London 2012 will fail to deliver lasting legacy for young, says Lord Moynihan

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London 2012

London 2012

The 2012 London Olympics will fail to deliver any lasting sporting legacy for most young Britons because of six years of failed government policy and “missed opportunity”, the chairman of the British Olympic Association says today.

In an outspoken attack, Lord Moynihan, who will manage the British team for next summer’s Games, said that since the UK won the 2012 bid in 2005 politicians have failed to honour pledges to drive through a national, sporting revolution at school and grassroots levels.

In terms that will infuriate ministers past and present, Moynihan – who won an Olympic silver medal as a rowing cox – told the Observer that barring a last minute “step change” in policy to build better links between schools, local sports clubs and volunteers, the Games would spur precious little improvement.

“At the moment I don’t see the policies being put in place that will build on the inspiration of the Games for young people and that will change their lives for a lasting sports legacy,” he said. Pledges by the Labour government to deliver an average of five hours’ sport a week in schools had not been met, and now further cuts were inevitable to local authority budgets thanks to the coalition’s belt-tightening and refusal to ring-fence sports funding.

“There are too many schools still on two hours or less of sport a week, with no links to the local communities and clubs and volunteers, and that is a missed opportunity in the last six years. Politicians of all parties have the responsibility for setting policy and we have not seen that vision delivered,” he argued.

Moynihan, a former Tory sports minister, said it was “unacceptable” that 50% of British medal winners came from private schools, when the independent sector accounted for only 7% of the total number of pupils. The reason was a failed system that did not give opportunities or nurture talent among state-educated pupils by building a ladder of progression from schools to clubs. “We have got tens of thousands of really gifted, talented young sports stars whose talent is never identified. There is no ladder for them to climb and there is no structure for them to get to the top of,” he said.

The Olympics would be “hugely successful” in three respects, he said: the regeneration of east London, the organisation of the Games and the performance of the British team. But his bitter disappointment at successive governments’ lack of vision over six years since winning the bid was evident.

The promise to deliver a permanent sporting legacy at grassroots level was at the heart of the UK’s 2005 bid for the 2012 Olympics and was widely thought to have tilted the voting in London’s favour. In 2006 Sebastian Coe, who spearheaded the bid and is now the chairman of London 2012, said: “Winning the Olympic Games and Paralympic Games represents the single biggest opportunity in our lifetime to transform sport and participation in sport in the UK forever.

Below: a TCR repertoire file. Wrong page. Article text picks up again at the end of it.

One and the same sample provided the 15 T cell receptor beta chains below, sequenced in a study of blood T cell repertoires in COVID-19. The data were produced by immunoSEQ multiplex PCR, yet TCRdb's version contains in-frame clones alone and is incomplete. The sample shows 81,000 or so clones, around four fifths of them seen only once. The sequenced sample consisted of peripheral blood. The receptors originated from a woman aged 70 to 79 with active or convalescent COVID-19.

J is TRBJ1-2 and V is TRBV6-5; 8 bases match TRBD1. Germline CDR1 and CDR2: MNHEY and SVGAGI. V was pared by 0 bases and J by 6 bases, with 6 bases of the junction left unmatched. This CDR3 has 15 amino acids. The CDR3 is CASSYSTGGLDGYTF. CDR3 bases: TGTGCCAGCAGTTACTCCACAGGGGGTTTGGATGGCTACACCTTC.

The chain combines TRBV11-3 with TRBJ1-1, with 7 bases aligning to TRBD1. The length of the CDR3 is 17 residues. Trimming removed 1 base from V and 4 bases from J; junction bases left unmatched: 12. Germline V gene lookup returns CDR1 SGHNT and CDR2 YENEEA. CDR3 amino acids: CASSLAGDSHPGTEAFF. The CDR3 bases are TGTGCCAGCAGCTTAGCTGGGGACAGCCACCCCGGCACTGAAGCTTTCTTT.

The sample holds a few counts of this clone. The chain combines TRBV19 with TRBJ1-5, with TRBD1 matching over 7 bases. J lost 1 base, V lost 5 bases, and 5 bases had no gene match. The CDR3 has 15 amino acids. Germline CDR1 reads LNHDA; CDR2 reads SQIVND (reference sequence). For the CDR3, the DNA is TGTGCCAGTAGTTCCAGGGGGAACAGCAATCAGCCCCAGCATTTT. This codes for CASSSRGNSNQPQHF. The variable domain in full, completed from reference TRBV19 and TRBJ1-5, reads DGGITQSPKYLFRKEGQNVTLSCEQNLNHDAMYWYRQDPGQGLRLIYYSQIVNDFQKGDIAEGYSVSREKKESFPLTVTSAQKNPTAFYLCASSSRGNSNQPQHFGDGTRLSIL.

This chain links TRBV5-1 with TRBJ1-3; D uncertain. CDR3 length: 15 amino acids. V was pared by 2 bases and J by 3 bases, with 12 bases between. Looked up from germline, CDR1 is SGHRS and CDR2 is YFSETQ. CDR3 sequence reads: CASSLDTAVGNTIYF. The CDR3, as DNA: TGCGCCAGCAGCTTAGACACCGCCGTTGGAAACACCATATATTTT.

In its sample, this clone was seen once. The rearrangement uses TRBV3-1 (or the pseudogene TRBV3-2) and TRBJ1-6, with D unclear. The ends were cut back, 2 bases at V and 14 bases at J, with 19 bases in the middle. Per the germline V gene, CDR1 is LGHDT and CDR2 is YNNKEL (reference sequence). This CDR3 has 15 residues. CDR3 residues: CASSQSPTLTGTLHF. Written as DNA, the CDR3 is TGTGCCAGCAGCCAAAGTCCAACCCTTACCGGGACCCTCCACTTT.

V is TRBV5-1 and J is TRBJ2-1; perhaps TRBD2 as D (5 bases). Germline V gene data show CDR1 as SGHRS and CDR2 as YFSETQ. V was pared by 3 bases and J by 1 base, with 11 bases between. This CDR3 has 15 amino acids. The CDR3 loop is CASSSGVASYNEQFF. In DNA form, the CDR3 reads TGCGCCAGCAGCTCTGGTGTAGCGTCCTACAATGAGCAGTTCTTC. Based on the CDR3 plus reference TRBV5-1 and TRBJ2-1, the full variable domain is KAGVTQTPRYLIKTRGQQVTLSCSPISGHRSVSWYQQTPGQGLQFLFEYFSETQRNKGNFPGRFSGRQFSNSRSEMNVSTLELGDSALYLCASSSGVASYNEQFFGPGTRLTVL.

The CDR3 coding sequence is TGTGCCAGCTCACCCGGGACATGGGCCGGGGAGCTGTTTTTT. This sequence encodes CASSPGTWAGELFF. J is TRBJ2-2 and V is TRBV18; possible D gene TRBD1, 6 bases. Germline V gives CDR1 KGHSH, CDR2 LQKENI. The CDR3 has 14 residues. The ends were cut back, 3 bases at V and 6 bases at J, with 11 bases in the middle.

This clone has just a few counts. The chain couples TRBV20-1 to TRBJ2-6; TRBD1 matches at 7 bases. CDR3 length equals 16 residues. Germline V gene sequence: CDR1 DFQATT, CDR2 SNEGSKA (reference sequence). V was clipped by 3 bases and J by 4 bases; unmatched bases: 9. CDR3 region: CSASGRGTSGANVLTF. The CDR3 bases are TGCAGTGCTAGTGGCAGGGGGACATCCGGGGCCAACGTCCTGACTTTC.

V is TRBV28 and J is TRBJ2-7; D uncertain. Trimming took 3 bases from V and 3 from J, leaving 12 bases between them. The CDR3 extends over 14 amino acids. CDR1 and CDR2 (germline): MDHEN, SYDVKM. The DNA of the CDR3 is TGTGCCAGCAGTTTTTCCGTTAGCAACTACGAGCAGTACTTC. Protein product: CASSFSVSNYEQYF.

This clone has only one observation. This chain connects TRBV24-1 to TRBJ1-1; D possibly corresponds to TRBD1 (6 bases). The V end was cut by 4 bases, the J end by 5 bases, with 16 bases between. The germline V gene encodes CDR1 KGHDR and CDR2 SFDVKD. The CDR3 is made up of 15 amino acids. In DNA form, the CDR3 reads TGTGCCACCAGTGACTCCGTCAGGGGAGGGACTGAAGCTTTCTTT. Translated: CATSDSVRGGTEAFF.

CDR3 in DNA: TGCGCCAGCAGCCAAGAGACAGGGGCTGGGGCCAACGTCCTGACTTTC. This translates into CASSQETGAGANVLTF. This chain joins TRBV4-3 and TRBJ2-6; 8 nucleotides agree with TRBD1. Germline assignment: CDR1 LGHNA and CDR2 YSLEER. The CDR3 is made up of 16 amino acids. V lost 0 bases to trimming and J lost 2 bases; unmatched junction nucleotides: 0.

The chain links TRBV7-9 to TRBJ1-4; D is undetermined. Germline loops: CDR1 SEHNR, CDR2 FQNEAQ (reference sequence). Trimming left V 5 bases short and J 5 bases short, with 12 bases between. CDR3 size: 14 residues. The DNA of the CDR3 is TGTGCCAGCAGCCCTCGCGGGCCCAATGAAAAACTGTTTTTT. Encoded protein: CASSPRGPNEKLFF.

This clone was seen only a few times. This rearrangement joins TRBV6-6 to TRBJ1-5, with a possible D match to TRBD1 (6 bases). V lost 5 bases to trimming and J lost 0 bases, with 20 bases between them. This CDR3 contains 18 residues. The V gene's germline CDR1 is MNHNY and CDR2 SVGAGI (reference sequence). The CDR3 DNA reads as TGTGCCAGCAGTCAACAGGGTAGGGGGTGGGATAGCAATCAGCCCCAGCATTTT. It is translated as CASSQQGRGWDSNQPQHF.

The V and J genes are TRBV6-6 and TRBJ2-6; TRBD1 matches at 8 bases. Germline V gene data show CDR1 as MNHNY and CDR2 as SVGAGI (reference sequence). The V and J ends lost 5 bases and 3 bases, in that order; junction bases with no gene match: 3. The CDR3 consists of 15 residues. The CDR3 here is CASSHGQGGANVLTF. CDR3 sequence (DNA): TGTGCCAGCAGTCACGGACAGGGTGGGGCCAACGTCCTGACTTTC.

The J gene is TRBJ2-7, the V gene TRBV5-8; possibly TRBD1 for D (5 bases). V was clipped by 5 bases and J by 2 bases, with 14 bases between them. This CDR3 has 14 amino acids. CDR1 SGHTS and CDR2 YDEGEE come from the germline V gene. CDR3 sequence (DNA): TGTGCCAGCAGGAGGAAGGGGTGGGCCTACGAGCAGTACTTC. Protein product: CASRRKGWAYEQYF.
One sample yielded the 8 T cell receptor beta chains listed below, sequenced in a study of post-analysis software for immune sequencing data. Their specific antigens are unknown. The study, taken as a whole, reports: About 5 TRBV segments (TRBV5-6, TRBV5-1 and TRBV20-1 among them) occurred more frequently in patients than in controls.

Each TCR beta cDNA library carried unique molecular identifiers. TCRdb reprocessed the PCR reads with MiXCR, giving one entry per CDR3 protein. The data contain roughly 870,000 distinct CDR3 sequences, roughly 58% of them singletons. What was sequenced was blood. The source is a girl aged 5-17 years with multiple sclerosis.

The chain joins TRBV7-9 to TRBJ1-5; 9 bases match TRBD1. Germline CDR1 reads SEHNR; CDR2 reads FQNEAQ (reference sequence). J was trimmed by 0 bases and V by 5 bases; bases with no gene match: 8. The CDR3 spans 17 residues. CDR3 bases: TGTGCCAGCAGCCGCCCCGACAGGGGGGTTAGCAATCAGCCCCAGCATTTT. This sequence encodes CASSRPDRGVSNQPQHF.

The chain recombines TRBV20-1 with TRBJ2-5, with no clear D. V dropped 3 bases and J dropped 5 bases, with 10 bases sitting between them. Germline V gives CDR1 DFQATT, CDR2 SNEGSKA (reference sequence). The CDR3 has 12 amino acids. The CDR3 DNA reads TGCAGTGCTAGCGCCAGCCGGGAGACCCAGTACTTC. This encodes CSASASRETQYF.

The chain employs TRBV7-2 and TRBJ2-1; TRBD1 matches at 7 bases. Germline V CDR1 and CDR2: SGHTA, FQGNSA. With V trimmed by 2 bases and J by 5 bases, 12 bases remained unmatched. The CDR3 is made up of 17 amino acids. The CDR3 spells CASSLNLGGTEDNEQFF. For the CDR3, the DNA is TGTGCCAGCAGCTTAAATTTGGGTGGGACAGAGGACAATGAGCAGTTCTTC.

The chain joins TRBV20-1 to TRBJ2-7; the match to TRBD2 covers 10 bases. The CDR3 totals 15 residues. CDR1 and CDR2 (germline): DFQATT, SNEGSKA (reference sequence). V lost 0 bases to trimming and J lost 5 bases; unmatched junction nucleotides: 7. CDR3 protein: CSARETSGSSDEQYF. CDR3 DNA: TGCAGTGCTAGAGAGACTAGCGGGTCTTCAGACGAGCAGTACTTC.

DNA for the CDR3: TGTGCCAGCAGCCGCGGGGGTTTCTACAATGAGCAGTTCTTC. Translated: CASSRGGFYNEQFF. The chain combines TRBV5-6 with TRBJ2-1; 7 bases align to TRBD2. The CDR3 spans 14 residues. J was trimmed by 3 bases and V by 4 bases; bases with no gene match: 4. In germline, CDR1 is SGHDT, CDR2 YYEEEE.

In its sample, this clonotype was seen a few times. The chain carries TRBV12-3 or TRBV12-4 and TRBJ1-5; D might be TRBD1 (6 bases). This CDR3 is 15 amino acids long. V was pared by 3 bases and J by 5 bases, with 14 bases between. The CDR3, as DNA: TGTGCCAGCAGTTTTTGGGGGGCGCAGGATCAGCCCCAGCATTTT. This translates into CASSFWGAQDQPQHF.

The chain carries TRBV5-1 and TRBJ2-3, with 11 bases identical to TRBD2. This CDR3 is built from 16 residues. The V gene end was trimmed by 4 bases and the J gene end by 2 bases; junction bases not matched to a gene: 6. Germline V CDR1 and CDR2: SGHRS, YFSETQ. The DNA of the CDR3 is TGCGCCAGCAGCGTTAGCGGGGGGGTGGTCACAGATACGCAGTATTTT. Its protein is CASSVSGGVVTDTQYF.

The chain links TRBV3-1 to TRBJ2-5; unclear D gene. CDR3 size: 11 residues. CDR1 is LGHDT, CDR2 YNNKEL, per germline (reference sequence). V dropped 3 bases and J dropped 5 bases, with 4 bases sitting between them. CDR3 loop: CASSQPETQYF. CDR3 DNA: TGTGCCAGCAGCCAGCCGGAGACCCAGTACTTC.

“We have a unique opportunity that we must not squander to increase participation in sport, at community and grass roots levels as well as elite levels; from the school playground to the winner’s podium.”

The then prime minister, Tony Blair, attributed the success of the London bid to the fact that it made “a statement about sport and its importance in the development of young people for the future, in their health, in their fitness, in terms of their responsibilities as citizens”.

Moynihan maintained that culture secretary Jeremy Hunt’s plan for a national “school games” in the run-up to the Olympics would be good for paralympic sport but inadequate overall, because less than half of state schools had signed up. “There should be a universal policy. There should be no school that isn’t engaged in the school sport network for the government’s flagship project. Every primary and every secondary school should be involved in that.”

When he became education secretary in May 2010, one of Michael Gove’s first acts was to slash funding for sports in school and end all ring-fenced funding. After an outcry Gove restored some money but still refused to insist that headteachers spent it on sport.

Many organisations such as the Youth Sport Trust had done very good work, said Moynihan, but school sport remained a “patchwork”.

Gove’s desire to move away from micro-managed, centrally developed policy was correct, Moynihan argued. But he insisted that in the case of sport it could never work unless the money was earmarked for that purpose. “The problem is that if they [heads] have total discretion over the way they spend it, the same heads who undertook good practice in the past will continue and those who did not put a priority on sport will continue not to do so. If you make it mandatory to spend on sports provision, then the onus is on the school heads to engage with local clubs,” he said.

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